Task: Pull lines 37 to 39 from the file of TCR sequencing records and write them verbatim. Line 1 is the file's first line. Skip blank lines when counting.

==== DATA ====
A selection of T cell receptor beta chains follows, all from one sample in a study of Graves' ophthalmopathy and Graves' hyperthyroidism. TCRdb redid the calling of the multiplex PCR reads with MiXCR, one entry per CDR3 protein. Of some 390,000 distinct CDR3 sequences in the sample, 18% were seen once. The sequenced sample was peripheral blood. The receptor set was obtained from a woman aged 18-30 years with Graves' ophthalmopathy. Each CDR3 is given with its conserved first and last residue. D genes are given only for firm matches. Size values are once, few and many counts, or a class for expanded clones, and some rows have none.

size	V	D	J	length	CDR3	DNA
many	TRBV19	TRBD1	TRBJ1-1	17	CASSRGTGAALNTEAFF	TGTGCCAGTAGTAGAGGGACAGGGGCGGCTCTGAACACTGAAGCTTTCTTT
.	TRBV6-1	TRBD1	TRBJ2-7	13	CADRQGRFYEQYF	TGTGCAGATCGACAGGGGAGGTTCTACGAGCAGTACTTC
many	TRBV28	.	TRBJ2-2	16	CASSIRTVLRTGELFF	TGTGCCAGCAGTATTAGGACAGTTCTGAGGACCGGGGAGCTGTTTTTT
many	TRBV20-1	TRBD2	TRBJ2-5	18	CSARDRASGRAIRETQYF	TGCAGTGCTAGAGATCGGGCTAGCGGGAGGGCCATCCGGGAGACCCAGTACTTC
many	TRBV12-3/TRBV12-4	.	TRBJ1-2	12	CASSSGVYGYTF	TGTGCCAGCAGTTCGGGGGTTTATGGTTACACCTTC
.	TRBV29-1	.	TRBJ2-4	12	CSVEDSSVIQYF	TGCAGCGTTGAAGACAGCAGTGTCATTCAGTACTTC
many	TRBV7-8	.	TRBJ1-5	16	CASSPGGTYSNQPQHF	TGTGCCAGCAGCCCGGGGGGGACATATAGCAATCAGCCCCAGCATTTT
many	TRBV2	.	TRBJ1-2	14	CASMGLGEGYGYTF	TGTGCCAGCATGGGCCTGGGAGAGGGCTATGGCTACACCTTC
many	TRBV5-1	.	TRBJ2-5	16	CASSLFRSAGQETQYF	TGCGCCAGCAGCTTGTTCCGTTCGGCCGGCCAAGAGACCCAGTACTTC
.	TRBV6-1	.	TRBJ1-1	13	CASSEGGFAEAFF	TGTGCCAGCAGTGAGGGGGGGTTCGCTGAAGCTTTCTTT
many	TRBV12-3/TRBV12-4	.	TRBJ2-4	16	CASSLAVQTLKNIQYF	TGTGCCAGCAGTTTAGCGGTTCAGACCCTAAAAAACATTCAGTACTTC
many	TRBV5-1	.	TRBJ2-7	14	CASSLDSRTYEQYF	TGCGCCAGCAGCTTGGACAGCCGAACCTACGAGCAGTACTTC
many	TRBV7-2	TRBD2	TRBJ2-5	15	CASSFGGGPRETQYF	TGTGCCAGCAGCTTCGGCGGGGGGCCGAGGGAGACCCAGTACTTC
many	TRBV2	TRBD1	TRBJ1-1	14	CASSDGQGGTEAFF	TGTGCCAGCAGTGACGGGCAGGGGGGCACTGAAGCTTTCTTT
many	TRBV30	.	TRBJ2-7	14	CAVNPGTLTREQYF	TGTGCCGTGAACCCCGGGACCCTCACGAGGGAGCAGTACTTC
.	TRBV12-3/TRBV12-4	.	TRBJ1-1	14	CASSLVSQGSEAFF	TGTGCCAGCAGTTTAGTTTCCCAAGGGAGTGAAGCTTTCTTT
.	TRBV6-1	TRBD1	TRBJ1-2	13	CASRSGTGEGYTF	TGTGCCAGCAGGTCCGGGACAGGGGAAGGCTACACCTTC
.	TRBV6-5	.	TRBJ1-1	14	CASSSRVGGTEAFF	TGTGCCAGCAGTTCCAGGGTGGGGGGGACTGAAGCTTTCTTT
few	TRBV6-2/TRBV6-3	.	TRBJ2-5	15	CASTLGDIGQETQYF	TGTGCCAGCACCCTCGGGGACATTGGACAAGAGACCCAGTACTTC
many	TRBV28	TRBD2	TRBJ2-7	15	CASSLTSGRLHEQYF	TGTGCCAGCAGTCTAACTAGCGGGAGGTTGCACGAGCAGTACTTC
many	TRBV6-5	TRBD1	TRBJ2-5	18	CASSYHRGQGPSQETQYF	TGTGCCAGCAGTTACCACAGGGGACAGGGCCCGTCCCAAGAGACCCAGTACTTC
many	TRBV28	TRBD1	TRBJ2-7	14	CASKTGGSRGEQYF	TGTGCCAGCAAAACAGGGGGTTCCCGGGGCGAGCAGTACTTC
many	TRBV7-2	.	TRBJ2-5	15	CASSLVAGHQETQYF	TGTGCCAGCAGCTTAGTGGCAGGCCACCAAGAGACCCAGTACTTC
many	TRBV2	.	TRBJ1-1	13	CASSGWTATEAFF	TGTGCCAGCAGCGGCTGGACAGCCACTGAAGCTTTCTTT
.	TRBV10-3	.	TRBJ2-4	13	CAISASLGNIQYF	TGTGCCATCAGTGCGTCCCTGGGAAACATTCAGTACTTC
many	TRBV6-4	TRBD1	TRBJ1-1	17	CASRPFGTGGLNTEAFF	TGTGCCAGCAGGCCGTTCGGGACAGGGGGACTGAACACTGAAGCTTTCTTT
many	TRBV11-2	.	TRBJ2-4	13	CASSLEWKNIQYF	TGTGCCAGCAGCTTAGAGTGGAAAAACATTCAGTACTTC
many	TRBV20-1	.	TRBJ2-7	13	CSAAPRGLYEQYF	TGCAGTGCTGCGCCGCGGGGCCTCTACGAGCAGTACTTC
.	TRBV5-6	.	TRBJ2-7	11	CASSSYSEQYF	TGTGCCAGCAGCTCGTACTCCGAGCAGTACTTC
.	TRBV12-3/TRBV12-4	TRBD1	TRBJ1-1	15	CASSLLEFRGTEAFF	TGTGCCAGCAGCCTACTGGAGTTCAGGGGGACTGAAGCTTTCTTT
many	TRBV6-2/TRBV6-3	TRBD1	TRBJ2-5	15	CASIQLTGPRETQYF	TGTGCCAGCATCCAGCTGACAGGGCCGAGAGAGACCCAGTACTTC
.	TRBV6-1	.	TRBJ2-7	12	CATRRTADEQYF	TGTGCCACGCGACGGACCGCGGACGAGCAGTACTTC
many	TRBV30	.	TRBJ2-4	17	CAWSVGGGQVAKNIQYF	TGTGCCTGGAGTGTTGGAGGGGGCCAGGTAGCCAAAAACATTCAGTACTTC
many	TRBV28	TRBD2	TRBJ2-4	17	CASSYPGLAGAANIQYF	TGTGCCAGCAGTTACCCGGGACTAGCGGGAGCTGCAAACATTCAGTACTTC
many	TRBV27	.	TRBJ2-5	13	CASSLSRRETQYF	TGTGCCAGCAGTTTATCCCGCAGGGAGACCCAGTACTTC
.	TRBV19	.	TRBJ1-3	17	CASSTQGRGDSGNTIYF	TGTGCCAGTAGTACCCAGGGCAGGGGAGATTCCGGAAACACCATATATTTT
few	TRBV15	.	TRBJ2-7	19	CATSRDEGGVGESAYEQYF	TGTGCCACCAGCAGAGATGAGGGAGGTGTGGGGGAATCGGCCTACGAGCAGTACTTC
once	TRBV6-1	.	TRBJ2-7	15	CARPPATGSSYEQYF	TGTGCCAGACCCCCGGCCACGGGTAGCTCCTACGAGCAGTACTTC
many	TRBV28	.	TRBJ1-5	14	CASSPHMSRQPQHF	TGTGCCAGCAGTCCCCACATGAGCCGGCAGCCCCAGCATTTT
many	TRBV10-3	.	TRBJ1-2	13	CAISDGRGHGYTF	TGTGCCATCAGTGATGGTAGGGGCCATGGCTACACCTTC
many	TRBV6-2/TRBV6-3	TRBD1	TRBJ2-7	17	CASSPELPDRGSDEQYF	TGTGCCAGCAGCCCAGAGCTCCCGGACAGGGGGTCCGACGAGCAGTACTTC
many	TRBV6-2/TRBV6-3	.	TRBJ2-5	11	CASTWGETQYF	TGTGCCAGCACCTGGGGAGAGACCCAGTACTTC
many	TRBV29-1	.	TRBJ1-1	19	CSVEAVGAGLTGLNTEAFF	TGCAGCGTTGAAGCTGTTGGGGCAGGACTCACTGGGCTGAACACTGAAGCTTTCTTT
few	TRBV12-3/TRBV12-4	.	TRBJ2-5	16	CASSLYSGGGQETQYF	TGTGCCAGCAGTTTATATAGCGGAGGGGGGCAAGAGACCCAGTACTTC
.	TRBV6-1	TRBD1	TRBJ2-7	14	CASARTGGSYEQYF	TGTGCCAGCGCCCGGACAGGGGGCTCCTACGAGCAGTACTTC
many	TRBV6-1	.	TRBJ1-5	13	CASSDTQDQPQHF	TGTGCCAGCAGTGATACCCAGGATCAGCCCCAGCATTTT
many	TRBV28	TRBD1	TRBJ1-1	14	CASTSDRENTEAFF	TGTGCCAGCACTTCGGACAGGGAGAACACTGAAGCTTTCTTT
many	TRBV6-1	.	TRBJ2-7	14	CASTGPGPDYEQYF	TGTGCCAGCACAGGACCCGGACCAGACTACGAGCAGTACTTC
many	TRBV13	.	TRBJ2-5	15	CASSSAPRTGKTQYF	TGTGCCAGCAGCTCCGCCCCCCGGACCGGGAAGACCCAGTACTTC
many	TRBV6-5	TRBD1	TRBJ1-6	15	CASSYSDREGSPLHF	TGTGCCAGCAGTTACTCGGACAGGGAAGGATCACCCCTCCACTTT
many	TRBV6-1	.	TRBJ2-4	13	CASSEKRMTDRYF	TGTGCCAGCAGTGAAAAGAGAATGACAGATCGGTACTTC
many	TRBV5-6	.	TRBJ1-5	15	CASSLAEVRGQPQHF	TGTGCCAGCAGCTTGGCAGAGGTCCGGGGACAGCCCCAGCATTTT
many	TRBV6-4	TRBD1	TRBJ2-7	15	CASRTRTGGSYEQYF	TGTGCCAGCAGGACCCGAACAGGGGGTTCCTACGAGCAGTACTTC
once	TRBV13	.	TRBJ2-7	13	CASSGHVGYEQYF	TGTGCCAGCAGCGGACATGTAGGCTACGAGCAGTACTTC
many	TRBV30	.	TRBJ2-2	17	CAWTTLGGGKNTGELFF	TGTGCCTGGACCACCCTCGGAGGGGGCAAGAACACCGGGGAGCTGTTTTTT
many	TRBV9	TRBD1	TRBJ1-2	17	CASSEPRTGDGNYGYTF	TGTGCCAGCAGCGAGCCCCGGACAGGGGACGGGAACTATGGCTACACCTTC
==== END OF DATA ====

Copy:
many	TRBV27	.	TRBJ2-5	13	CASSLSRRETQYF	TGTGCCAGCAGTTTATCCCGCAGGGAGACCCAGTACTTC
.	TRBV19	.	TRBJ1-3	17	CASSTQGRGDSGNTIYF	TGTGCCAGTAGTACCCAGGGCAGGGGAGATTCCGGAAACACCATATATTTT
few	TRBV15	.	TRBJ2-7	19	CATSRDEGGVGESAYEQYF	TGTGCCACCAGCAGAGATGAGGGAGGTGTGGGGGAATCGGCCTACGAGCAGTACTTC